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Part 1: Commerzbank and Deutsche Bank

This series of articles will examine developments in the anti-suit and anti-anti-suit jurisdictions (“ASI” and “AASI” respectively) in light of the recent Supreme Court decision1 in Unicredit v RusChemAlliance2, the clarifications offered by those decisions and some of the key considerations when seeking such relief from the Courts.

In this extended introduction to the series, we set out below the background to the recent rise in ASIs, the test for an ASI under English law and the sources of the jurisdiction, before turning to the key findings in the Commerzbank and Deutsche Bank decisions.

Recent Case Law Overview

The recent case law developments have considered a number of key questions including in relation to jurisdiction, applicable law to arbitration agreements, conflicts of law, exceptional circumstances militating against the grant of relief. Those cases include:

  • Commerzbank v RusChemAlliance [2023] EWHC 2510 (Comm) – which considered the question of a foreign seated arbitration and whether English law could be the applicable law of the arbitration agreement;
  • SQD v QYP [2023] EWHC 2145 (Comm); Deutsche Bank AG v RusChemAlliance LLC [2023] EWCA Civ 114 – which considered whether the anti-suit jurisdiction of the English courts is limited only to arbitrations within the jurisdiction;
  • Unicredit Bank GmbH v RusChemAlliance LLC [2023] EWHC 2365 (Comm); [2024] EWCA Civ 64 – which considered the question of the governing law of the arbitration agreement and the question of the appropriate forum;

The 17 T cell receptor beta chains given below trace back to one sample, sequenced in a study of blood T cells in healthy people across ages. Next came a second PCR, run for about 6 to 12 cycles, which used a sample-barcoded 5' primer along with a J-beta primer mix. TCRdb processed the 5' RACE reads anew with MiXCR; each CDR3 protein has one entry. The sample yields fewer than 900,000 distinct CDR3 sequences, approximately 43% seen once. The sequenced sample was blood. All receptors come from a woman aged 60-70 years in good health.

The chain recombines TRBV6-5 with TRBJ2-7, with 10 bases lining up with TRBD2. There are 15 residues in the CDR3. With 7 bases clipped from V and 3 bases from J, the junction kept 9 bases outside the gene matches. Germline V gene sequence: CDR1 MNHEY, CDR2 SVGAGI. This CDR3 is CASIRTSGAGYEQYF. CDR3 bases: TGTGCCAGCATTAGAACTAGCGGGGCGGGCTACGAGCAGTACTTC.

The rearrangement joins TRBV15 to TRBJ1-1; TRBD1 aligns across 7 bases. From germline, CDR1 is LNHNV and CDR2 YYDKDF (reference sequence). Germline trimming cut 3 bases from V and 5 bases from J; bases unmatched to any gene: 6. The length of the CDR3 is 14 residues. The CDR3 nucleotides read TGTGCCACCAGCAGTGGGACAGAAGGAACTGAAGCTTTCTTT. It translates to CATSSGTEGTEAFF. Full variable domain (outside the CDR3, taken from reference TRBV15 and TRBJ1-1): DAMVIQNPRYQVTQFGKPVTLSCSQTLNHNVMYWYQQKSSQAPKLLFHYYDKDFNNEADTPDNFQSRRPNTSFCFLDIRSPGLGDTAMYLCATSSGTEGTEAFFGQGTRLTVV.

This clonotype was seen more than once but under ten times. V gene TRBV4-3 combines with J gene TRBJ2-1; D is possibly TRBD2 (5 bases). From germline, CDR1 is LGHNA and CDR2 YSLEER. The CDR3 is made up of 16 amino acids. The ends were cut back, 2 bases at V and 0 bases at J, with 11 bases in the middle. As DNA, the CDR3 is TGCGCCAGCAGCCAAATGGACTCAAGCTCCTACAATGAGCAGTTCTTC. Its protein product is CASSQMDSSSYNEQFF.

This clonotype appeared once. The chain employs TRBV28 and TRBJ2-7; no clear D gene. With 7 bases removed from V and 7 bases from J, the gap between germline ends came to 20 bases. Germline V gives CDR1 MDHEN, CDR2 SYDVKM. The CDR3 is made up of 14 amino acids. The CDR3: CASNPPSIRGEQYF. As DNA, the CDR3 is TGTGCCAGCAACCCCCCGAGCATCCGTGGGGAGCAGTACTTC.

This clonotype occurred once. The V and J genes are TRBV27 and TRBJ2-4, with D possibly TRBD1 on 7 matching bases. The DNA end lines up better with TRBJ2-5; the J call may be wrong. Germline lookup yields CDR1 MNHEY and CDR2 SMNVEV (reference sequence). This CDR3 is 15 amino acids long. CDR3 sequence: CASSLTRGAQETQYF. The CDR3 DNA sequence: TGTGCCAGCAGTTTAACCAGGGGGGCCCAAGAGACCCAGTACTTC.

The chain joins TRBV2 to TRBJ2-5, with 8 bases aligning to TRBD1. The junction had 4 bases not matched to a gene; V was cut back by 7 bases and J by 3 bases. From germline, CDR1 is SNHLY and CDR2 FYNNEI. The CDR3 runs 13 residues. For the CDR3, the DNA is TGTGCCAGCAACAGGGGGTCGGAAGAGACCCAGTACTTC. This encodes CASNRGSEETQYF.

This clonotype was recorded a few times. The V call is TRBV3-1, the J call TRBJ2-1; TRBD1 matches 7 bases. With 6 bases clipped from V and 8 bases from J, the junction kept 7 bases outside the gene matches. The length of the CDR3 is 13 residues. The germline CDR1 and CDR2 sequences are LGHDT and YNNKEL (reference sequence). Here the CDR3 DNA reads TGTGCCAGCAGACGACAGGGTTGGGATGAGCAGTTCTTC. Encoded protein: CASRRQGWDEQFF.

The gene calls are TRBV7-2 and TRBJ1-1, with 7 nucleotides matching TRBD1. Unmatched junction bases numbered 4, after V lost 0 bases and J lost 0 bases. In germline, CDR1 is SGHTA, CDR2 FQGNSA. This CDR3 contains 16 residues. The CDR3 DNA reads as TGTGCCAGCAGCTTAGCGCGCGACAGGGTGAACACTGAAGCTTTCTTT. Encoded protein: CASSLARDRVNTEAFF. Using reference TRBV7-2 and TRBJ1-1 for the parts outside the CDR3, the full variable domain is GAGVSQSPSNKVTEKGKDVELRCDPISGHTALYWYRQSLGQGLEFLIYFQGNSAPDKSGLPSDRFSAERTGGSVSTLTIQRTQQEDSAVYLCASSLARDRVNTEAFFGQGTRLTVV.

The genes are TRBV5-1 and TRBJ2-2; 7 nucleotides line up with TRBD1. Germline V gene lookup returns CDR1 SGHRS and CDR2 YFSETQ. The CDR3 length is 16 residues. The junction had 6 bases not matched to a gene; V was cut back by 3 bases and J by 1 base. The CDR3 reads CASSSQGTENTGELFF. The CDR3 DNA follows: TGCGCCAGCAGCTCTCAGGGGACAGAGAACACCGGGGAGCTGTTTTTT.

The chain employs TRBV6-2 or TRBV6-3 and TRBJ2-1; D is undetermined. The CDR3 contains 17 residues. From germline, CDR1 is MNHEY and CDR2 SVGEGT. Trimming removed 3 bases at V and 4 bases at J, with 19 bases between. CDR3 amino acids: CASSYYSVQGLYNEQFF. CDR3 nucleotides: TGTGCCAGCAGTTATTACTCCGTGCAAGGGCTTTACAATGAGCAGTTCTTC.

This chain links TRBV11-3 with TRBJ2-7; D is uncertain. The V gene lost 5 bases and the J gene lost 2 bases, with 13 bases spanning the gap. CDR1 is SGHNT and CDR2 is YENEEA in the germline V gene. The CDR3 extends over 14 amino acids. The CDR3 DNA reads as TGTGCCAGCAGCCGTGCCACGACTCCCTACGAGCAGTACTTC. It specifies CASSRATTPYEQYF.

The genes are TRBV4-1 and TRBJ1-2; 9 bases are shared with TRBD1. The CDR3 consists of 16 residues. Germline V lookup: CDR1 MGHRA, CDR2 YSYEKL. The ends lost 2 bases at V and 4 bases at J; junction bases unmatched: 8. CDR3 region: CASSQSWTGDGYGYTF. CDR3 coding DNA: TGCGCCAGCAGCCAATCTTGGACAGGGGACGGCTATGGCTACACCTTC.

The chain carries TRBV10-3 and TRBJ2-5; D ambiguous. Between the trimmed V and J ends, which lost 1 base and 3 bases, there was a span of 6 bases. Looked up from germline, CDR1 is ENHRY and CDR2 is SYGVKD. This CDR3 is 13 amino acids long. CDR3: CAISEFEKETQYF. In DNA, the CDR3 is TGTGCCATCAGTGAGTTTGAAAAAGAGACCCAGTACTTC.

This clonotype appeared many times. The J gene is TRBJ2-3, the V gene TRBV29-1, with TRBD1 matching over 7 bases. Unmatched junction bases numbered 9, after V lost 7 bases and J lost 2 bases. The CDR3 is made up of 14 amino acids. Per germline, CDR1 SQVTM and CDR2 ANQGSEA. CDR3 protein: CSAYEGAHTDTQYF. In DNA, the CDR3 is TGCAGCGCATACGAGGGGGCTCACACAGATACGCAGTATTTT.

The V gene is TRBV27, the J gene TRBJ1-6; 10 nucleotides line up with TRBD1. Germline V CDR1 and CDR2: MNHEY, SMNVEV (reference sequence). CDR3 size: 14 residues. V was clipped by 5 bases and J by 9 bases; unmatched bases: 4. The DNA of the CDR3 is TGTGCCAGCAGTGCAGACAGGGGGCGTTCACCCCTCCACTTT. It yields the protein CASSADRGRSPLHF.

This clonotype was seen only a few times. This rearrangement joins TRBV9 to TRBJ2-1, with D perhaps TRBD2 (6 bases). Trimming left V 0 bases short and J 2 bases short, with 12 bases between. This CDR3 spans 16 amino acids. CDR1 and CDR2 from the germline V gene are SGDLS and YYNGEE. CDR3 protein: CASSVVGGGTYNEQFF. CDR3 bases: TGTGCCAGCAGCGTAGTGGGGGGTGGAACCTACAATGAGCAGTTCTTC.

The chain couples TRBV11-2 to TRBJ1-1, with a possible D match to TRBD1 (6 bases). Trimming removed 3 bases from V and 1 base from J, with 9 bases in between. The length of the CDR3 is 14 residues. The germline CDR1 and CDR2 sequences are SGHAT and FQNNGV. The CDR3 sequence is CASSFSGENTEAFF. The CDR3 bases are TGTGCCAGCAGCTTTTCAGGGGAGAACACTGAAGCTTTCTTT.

• Bourlakova and Ors v Bourlakov and Ors [2024] EWHC 929 (Ch) – which considered the noncontractual jurisdiction for ASIs;
  • Barclays Bank v VEB.RF [2024] EWHC 1074 (Comm) – which considered the question of whether factors such as frustration and delay would militate against the Court exercising its discretion to award an ASI ensuring compliance with an arbitration agreement; and
  • Magomedov and Ors v PJSC Transneft and Ors [2024] EWHC 1176 (Comm) – which considered the question of the non-contractual jurisdiction for granting an AASI.

Each of these judgments and the key findings are explored in greater detail throughout this series of articles.

Download the full PDF article here →

1 At the time of writing the judgment is not available, but the Supreme Court has confirmed that a final injunction can and should be granted by the English Courts in support of a Paris-seated arbitration agreement.
2 Unicredit Bank GmbH v RusChemAlliance LLC [2024] EWCA Civ 64

Kit Smith (Managing Associate) is a member of Keidan Harrison’s Dispute Resolution team.